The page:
The work came to the museum in 1956 from the Hermitage, but it comes from the collection of the famous Russian scientist, traveler, collector and public figure Peter Semenovich Tyan-Shansky (1827-1914). In 1910 he sold his magnificent collection of paintings by Flemish and Dutch artists of the 16th-17th centuries to the Hermitage with the condition that it would always be kept in the museum. However, after 1917, the Soviet government began selling paintings from this collection abroad, and some transferred to other museums in the Soviet Union.
Thus, the painting "Apollo, guarding the herds of Admetus" got to the Odessa Museum of Western and Oriental Arts. Landscape with mythological characters became especially popular in Holland in the second half of the 17th century. Dirk Dalens Sr., an artist from the city of Dordrecht, belonged to the Dutch "Italianists" - masters who preferred to depict not the landscapes of his native country, and sunny Italy. The plot of the picture is borrowed from Greek mythology, which tells that the god of light and patron of art Apollo served for some time as a shepherd of the king of Thessaly Admetus, thus atonement for the murder of the dragon Python.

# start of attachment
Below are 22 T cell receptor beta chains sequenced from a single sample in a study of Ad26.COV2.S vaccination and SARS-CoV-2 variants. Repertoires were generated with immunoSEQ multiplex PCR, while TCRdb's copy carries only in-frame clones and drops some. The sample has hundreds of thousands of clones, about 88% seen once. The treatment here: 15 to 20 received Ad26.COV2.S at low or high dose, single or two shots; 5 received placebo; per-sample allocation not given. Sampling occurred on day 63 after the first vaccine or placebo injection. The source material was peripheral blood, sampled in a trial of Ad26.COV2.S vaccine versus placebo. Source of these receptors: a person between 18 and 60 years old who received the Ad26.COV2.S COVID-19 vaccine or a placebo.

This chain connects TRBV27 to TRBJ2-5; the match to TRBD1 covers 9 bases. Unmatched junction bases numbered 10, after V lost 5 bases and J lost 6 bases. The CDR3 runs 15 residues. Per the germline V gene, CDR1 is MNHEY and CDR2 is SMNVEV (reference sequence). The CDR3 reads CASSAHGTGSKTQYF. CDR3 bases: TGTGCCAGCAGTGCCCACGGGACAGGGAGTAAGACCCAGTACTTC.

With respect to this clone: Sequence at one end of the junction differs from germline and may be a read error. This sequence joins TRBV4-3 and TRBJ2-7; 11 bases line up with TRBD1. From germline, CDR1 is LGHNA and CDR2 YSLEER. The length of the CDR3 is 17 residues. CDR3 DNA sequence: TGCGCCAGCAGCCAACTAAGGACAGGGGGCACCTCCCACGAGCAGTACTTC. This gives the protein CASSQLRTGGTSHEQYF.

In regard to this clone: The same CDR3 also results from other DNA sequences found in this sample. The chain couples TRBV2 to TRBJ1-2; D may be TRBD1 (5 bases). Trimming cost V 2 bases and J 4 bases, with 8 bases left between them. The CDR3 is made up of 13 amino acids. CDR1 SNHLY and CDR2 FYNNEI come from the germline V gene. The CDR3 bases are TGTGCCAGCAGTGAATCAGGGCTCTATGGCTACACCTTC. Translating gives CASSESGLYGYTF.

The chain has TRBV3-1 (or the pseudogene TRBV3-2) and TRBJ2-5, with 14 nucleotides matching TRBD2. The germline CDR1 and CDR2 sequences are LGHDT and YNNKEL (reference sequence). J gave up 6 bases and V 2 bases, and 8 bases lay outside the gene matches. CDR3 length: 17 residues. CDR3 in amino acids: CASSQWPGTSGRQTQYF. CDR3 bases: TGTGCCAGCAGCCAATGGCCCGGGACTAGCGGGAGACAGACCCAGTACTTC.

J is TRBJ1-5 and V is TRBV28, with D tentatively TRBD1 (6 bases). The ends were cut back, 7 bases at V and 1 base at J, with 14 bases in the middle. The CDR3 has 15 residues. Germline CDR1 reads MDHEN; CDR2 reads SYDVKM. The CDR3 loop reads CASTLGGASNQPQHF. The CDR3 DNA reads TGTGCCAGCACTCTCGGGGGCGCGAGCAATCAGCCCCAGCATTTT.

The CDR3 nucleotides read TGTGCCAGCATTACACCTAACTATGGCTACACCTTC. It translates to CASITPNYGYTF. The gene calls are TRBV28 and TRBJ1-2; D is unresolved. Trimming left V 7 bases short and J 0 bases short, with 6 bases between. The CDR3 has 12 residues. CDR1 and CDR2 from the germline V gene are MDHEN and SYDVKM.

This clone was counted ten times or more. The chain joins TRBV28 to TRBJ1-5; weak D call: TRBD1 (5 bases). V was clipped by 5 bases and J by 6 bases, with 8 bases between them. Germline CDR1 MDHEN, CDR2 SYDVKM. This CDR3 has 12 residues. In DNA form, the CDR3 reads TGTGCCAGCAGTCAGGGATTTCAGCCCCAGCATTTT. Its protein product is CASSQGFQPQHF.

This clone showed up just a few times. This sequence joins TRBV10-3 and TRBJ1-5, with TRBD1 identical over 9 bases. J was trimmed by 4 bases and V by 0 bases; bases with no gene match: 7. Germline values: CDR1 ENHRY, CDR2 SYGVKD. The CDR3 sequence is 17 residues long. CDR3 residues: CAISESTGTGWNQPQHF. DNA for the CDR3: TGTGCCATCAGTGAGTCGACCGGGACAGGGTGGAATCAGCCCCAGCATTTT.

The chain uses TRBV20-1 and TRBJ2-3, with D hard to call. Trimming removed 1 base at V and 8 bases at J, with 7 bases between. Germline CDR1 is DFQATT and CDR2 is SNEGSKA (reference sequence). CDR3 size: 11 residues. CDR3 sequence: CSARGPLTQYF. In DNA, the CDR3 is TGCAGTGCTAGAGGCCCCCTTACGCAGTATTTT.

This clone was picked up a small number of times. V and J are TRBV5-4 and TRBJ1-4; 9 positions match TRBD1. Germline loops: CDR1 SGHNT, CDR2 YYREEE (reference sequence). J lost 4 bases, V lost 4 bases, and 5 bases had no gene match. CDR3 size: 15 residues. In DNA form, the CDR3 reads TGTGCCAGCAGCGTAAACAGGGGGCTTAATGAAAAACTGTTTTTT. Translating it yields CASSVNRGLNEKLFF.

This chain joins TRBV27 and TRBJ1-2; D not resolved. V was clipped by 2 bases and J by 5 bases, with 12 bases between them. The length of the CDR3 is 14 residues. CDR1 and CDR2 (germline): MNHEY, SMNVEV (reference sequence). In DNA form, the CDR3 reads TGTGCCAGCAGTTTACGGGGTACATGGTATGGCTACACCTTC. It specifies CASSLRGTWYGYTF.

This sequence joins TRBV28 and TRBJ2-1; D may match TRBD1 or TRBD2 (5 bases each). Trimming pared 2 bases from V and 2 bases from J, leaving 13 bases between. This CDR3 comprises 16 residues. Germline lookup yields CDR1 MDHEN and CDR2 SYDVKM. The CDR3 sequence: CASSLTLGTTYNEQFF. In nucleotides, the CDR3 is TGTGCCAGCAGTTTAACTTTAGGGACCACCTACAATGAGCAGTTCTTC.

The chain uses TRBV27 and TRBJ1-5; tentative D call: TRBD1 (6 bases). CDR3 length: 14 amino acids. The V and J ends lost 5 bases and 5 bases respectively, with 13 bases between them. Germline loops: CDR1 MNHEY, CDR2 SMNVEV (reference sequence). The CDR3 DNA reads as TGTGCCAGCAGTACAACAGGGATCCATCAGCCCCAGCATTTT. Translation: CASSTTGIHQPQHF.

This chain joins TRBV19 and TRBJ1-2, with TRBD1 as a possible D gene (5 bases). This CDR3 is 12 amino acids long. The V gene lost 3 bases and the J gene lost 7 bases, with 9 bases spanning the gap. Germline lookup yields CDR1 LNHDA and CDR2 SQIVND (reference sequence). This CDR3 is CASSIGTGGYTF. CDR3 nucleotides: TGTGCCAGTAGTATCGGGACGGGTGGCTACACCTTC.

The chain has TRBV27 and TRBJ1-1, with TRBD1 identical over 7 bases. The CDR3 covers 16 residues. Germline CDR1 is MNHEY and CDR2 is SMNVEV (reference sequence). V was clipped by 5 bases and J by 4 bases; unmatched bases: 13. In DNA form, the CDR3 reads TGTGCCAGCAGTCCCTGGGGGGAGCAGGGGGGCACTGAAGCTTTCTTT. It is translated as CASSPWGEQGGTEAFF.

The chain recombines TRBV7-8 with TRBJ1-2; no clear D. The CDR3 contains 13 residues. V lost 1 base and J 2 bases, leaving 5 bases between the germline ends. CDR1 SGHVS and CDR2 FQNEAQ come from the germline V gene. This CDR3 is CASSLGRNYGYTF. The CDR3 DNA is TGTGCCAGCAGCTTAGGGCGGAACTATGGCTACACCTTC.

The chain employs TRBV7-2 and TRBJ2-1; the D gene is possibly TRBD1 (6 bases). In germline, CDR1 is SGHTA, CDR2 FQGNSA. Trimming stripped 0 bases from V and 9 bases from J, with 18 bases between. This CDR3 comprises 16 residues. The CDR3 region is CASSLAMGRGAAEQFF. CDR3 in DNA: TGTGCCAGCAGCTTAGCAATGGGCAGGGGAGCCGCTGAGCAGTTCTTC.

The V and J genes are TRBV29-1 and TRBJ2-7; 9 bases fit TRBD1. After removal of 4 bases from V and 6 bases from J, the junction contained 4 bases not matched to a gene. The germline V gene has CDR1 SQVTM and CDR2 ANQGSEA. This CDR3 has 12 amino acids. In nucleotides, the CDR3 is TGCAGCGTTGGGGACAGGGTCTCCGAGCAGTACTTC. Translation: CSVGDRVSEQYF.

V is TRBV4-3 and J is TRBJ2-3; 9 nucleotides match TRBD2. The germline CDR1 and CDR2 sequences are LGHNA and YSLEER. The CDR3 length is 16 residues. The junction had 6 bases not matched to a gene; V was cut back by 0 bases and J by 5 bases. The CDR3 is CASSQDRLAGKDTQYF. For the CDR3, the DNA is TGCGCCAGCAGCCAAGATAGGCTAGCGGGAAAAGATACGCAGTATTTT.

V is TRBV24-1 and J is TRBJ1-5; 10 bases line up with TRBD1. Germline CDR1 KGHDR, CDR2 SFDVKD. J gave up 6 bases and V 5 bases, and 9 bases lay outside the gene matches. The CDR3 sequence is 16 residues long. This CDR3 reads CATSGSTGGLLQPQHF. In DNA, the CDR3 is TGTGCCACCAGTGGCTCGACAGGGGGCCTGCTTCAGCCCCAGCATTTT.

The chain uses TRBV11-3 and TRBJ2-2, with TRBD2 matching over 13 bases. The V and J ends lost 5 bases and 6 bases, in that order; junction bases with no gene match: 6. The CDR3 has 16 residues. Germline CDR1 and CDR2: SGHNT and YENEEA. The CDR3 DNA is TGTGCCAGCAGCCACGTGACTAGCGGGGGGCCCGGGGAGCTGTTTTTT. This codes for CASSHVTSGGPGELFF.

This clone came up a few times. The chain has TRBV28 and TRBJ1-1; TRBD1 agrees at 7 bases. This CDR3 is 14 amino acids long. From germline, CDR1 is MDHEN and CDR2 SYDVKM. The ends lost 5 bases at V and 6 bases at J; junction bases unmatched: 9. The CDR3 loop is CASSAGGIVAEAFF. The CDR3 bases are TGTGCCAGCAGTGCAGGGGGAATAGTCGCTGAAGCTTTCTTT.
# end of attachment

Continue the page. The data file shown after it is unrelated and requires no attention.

In this painting, the artist focused on the landscape itself, in which the real landscape is built according to the aesthetic canons of classical art with its temples, nymphs and more. Interestingly, the round temple in the background on the left is similar to the ancient Roman temple of Vesta in Tivoli. The figures of people in his paintings were painted, according to some art critics, by the artist Anthony Padamandes (1601-1673). Dirk Dalens the Elder founded a famous artistic dynasty: his two sons and grandson also became painters.
The painting came to the museum in 1923 from the State Museum Fund as a work by an unknown Dutch artist of the 17th century. Prior to that, the painting was stored in the Art School of the Odessa Society of Fine Arts. During the Second World War, among the most valuable paintings in the museum collection, she was evacuated to the Urals and returned in 1944. Unfortunately, the picture has not reached us in its original form: once it was cut on both sides vertically.
Still life distinguishes delicate and careful execution of all details, up to transparent drops of water on a peach, laconicism in the choice of subjects, contrasting lighting.